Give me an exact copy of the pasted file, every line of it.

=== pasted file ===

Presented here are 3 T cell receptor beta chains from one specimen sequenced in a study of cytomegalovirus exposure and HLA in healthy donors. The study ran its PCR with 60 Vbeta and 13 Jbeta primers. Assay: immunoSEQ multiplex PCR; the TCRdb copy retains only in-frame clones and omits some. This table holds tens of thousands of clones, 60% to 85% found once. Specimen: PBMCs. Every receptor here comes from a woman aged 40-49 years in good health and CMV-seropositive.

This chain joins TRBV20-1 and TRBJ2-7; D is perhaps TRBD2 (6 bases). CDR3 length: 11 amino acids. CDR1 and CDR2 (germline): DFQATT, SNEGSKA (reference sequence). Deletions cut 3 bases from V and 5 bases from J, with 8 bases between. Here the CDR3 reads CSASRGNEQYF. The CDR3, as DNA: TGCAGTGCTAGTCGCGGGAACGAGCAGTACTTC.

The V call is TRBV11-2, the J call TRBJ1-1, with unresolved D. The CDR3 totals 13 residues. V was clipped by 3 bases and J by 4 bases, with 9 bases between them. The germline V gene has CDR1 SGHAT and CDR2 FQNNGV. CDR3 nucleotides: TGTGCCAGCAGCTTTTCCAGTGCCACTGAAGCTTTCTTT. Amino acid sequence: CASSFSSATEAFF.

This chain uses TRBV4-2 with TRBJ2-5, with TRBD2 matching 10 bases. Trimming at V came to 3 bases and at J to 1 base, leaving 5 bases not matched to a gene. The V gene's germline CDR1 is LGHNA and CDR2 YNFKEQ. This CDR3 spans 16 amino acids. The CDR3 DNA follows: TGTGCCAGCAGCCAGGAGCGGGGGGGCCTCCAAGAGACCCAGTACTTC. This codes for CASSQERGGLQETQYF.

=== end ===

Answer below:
Presented here are 3 T cell receptor beta chains from one specimen sequenced in a study of cytomegalovirus exposure and HLA in healthy donors. The study ran its PCR with 60 Vbeta and 13 Jbeta primers. Assay: immunoSEQ multiplex PCR; the TCRdb copy retains only in-frame clones and omits some. This table holds tens of thousands of clones, 60% to 85% found once. Specimen: PBMCs. Every receptor here comes from a woman aged 40-49 years in good health and CMV-seropositive.

This chain joins TRBV20-1 and TRBJ2-7; D is perhaps TRBD2 (6 bases). CDR3 length: 11 amino acids. CDR1 and CDR2 (germline): DFQATT, SNEGSKA (reference sequence). Deletions cut 3 bases from V and 5 bases from J, with 8 bases between. Here the CDR3 reads CSASRGNEQYF. The CDR3, as DNA: TGCAGTGCTAGTCGCGGGAACGAGCAGTACTTC.

The V call is TRBV11-2, the J call TRBJ1-1, with unresolved D. The CDR3 totals 13 residues. V was clipped by 3 bases and J by 4 bases, with 9 bases between them. The germline V gene has CDR1 SGHAT and CDR2 FQNNGV. CDR3 nucleotides: TGTGCCAGCAGCTTTTCCAGTGCCACTGAAGCTTTCTTT. Amino acid sequence: CASSFSSATEAFF.

This chain uses TRBV4-2 with TRBJ2-5, with TRBD2 matching 10 bases. Trimming at V came to 3 bases and at J to 1 base, leaving 5 bases not matched to a gene. The V gene's germline CDR1 is LGHNA and CDR2 YNFKEQ. This CDR3 spans 16 amino acids. The CDR3 DNA follows: TGTGCCAGCAGCCAGGAGCGGGGGGGCCTCCAAGAGACCCAGTACTTC. This codes for CASSQERGGLQETQYF.